Home / Support Tool for Creativity and the Creative Process in Best Selling New Book

Support Tool for Creativity and the Creative Process in Best Selling New Book

Book Review: “Inspiring Creativity: An Anthology of Powerful
Insights and Practical Ideas to Guide You to Successful Creating”

Once upon a time you were either born creative or you weren’t. The whole world was guilty of assuming that
people who did menial or repetitive jobs did not have the creative gene and yet most everybody is creative
at something.

For many years I struggled to convince business leaders that every single person working for them was capable
of creative thought. All they needed was the encouragement and the environment to demonstrate their ability
to be unique. Sadly not everyone was convinced. Rick Benzel has compiled a set of stimulating essays in “Inspiring
Creativity: An Anthology of Powerful Insights and Practical Ideas to Guide You to Successful Creating” that
I wish I had access to back then.

Rick Benzel is a creativity coach, author and co-author of a string of self-help books including “Aha!
10 Ways to Free Your Creative Spirit and Find Your Great Ideas”. He has brought together some of the
best brains in the business to provide the stimulus and to remove the barriers to effective creativity. His
own piece ” Getting Unstuck: Nine Ways to Escape from Creativity-Halting Goo” is a précis
of the many sabotages that we play on ourselves.

The other contributors are all professional coaches and experts in the field of creativity. Their coaching
stories are divided into six categories leading the reader gently through the process of taking a spark of
an idea right through to the higher plains of super-creativity.

“Mining Creative Gold: Fifteen Ways to Find Your Mother Lode” is a piece by Deborah Bouziden, a
full-time writer and a marketing adviser to writers of all shades. Suzanne R. Roy contributed the piece entitled “Igniting
a Creative Spark Within: How to Establish Creative Focus”. Her specialism in creativity is in dealing
with the critical process issues like how to get started, how to focus and how to keep on track. Roy’s forte
is the written word but the guidelines are appropriate in any field.

“Seeking Liminality: Making the Most of Threshold Experiences” is written by Cherryl Moote who is
a calligrapher, bookbinder and paper artist and has written many books on these creative subjects. Liminality
is, in fact, a state of limbo which you would expect creative types to avoid but Moote encourages you to
recognize it as a building block in the creative process.

As a studio artist, Laura Cater-Woods is at the forefront of fine arts. In “Balancing Acts: Walking the
Tightrope between Your Creative Path and Daily Life” she identifies the benefits and the pitfalls of
leading a creative life. The same theme is picked up in “Warts and All: A User’s Guide to Living a Creative
Life” by Christine Francis. She recognizes that living in this way can lead to getting everything else
out of balance, including caring for the creator.

Limitations to creativity can sometimes be more than having a dry day. Louise E. Sawyer normally works with
those who are blocked through chronic illness, disability, family stress, childhood experiences or work pressure
and stress. “Creativity Challenges for Persons with Chronic Illness: How to Thrive, Not Just Survive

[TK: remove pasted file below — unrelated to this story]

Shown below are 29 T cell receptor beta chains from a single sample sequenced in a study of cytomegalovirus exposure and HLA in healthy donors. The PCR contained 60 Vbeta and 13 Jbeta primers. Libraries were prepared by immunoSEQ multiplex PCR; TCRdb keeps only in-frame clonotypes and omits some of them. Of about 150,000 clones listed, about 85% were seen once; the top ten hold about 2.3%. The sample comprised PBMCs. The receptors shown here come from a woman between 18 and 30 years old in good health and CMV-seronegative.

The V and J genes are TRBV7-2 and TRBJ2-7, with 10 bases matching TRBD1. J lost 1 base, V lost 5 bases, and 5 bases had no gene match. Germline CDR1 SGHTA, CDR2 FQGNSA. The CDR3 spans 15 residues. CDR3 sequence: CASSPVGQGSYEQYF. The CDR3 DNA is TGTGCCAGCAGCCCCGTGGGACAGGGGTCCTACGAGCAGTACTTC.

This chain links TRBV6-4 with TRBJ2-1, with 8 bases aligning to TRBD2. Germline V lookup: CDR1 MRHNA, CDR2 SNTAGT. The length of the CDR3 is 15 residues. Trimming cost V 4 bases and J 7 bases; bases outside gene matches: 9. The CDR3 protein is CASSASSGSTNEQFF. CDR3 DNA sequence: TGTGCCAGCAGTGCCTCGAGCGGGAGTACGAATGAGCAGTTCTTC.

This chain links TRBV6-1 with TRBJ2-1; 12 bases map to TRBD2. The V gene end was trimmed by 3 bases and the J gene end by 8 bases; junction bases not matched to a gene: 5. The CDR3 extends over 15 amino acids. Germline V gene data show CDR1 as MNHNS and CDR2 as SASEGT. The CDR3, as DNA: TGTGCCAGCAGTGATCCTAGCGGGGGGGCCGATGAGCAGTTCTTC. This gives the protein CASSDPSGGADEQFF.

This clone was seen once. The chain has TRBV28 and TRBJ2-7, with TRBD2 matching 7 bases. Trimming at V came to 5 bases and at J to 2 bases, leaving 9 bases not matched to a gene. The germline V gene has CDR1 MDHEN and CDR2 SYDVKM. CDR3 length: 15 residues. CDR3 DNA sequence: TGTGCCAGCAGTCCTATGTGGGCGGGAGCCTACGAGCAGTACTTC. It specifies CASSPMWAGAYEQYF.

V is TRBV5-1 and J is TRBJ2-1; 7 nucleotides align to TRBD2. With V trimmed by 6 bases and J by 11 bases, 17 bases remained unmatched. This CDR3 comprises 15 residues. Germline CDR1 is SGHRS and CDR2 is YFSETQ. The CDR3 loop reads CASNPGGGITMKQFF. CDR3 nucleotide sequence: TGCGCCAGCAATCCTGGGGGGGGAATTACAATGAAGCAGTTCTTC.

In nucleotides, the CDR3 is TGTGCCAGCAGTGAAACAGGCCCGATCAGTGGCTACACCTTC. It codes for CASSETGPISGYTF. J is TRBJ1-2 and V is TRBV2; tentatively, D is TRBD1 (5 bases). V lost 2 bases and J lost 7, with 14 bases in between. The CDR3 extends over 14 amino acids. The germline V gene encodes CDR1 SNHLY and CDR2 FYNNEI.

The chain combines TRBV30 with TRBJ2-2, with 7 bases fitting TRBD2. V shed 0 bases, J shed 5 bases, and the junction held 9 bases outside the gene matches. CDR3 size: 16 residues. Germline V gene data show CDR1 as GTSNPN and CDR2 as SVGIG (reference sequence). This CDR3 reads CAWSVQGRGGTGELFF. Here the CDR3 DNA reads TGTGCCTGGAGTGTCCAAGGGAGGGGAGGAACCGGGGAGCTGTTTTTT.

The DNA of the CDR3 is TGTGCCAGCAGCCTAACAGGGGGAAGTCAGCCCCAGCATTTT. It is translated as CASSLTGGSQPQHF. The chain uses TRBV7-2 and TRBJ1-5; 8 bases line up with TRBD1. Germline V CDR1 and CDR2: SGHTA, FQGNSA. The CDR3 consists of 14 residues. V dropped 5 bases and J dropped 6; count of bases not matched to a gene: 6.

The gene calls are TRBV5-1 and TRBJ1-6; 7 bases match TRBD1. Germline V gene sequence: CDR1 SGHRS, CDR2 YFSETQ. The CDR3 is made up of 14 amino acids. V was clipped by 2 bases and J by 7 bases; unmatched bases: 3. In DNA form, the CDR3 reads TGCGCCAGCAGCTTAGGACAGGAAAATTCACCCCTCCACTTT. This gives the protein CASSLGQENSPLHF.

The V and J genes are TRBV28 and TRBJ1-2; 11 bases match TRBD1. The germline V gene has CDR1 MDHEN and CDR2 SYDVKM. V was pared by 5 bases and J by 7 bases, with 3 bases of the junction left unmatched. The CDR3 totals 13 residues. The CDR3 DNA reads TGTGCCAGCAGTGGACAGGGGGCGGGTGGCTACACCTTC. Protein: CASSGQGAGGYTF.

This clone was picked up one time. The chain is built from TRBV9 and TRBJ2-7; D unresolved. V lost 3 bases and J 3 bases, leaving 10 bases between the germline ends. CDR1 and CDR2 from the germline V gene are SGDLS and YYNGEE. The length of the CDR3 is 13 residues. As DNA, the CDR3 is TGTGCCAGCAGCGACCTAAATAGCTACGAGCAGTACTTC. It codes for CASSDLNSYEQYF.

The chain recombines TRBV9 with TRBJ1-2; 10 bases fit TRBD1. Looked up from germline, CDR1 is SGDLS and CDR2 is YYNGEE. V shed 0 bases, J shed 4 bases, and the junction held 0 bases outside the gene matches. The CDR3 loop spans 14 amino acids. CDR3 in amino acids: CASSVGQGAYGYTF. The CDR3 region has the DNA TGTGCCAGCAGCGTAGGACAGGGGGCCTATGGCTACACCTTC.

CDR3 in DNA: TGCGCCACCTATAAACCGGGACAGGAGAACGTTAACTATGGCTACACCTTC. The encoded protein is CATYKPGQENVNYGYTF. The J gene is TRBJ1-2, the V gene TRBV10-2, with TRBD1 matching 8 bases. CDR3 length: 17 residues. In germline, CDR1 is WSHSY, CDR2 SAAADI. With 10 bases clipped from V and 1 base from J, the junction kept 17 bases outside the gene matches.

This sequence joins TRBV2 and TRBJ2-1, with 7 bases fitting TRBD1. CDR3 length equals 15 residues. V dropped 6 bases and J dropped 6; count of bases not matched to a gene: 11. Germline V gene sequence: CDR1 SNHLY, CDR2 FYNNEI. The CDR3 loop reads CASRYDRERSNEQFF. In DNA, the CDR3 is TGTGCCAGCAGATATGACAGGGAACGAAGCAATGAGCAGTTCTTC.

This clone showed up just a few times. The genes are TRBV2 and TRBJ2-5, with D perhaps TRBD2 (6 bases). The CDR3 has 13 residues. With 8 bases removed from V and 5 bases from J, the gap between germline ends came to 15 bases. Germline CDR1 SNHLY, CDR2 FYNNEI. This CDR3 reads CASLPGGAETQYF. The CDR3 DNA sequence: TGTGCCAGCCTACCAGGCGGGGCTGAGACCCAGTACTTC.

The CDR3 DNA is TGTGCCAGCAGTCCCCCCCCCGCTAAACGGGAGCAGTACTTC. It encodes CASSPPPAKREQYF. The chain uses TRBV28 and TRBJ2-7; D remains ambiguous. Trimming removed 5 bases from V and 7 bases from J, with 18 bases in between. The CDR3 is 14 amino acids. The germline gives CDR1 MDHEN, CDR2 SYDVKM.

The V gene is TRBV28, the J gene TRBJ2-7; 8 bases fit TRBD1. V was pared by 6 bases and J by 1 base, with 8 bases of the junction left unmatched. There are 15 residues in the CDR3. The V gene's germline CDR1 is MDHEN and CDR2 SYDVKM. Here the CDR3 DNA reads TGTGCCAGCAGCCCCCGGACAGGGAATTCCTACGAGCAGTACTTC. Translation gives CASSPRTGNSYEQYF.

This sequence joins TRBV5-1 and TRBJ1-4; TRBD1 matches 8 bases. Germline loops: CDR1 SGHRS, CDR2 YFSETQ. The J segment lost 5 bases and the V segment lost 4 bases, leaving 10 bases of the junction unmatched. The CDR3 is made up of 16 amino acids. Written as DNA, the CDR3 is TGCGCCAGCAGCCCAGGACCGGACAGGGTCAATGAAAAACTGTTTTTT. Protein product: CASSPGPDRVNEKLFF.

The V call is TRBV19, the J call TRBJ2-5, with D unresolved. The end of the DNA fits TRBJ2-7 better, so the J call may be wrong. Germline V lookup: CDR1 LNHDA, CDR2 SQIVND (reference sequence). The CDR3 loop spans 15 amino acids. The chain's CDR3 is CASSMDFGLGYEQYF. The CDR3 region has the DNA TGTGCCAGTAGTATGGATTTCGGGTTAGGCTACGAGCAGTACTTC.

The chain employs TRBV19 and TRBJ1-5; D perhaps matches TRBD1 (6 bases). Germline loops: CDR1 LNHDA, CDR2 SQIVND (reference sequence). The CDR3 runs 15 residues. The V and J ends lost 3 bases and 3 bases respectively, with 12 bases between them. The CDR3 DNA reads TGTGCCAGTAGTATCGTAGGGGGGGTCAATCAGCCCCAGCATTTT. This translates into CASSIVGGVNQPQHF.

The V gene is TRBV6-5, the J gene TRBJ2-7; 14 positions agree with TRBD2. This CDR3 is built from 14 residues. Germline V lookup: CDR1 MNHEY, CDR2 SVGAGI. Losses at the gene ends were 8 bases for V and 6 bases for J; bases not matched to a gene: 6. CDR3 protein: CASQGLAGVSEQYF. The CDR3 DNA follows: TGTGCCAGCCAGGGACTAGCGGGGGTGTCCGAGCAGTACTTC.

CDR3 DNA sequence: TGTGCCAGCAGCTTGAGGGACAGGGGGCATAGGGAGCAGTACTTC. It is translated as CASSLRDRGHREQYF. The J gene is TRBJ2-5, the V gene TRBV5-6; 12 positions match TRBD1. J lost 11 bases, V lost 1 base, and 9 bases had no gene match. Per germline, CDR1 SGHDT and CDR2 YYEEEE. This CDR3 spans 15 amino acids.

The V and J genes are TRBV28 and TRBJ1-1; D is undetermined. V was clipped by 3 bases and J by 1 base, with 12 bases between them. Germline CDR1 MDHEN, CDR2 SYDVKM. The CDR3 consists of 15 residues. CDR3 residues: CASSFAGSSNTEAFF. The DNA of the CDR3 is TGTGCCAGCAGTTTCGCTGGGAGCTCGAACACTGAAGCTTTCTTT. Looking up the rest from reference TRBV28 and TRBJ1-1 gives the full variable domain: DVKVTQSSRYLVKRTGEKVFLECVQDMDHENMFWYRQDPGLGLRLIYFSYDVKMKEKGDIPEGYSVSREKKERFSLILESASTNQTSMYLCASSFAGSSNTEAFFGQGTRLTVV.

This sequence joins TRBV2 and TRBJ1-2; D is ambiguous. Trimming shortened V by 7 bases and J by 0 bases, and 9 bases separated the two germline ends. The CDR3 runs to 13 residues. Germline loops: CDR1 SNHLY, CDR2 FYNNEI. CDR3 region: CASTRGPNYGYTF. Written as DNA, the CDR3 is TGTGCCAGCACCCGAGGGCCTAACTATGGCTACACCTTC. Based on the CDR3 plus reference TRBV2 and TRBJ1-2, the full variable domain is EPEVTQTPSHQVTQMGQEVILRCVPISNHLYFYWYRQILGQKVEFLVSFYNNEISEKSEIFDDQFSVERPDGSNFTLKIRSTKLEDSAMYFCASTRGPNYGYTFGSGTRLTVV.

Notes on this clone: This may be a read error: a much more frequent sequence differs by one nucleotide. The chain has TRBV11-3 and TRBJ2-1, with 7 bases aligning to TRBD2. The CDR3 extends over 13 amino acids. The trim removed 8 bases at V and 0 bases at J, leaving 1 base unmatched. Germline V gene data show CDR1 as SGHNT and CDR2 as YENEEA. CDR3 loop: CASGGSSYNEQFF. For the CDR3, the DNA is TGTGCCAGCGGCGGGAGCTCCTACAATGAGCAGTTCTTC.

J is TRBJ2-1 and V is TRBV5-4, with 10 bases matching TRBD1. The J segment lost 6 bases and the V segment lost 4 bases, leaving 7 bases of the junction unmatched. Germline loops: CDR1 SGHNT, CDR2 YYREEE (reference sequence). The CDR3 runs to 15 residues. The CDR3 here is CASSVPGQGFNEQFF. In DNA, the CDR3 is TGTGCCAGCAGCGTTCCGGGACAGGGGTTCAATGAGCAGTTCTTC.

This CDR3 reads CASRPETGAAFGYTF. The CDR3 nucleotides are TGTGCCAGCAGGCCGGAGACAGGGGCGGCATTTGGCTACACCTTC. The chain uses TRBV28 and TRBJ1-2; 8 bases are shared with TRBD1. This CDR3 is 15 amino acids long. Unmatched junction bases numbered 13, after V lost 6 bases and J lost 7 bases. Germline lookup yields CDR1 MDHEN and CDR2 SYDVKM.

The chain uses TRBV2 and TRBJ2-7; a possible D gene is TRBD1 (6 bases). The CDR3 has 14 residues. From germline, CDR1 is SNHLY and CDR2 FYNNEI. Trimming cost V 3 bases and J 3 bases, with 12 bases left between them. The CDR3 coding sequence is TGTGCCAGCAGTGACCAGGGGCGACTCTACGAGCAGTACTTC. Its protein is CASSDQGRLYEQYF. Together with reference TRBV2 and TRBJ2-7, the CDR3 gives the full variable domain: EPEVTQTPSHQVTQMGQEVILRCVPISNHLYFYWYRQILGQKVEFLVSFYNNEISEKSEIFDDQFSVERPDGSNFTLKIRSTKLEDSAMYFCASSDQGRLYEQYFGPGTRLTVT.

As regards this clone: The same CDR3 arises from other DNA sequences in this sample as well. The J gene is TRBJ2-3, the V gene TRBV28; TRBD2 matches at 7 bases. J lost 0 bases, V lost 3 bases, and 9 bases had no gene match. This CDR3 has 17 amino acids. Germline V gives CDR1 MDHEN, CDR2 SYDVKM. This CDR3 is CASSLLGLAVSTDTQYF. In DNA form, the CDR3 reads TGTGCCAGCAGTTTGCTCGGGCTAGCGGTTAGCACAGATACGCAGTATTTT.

When You Want to Create” reflects Sawyer’s experiences as a creativity coach for such clients.

Danny Mallinder specializes in funneling creative ideas to get the most from them. In “Profit from Your
Creativity: Turning Your Passion into a Profitable Business” he demonstrates how it is possible.

Our education systems can sometimes systematically drum creativity out of us to make us “useful”. “Self-Appreciation:
How to STAR in Your Own Life!” is Beverly R. Down’s call to everyone to start being human. It’s OK to
make mistakes and have fun!

Prashant Ziskind reminds us that there are no guarantees in the creative world but that the title of his piece, “Writing
Your Own Pages: The Art of Living Creatively” is actually what makes us truly alive.

Techniques to tap into creativity are tackled by Nancy Manocherian and Dru Simms in “Writing the Memoir:
A Creative Opportunity for Self-Expression” and “Drinking at the Well of Creativity: The Case for
Collage as a Personal Practice”. Meditation is also suggested by Briana Riskin in “Creativity and
Your Inner Guide: Connecting to Your Power Within”. All three share a belief that if you are achieving
your creative goals you will end up being healthier.

Taking a completely lateral view in “Life Around Us, Life Within Us: Finding Our Creative Selves in Nature” is
Pamela Burke who determines that what attracts us to nature reveals our creative purpose.

Michael Mahoney’s piece deals with the presumption that we are all destined to achieve a purpose in this life. “The
Hero Within: Using the Mythic Journey to Discover Meaning in your Creative Work” explains how our hero’s
journey should be as significant as it can be.

In “Of Flying Monkeys and Modern Day Muses: Who You Gonna Call?” by Jill Badonsky and “Get
BeMused: How to Find Yourself a Creative Muse in the Unlikeliest of Places” by Kaylen Bennett, both
creativity coaches expound the benefits of having a respected third party to kick start you when you start
cruising in neutral and need help with creativity and the creative process.

“Inspiring Creativity” is an Alladin’s Cave of useful tips, pointers, wisdom, humor and a damn good
kick in the pants for just about everyone looking for creativity support tools. Excuse me while I just check
out my Hero’s Journey.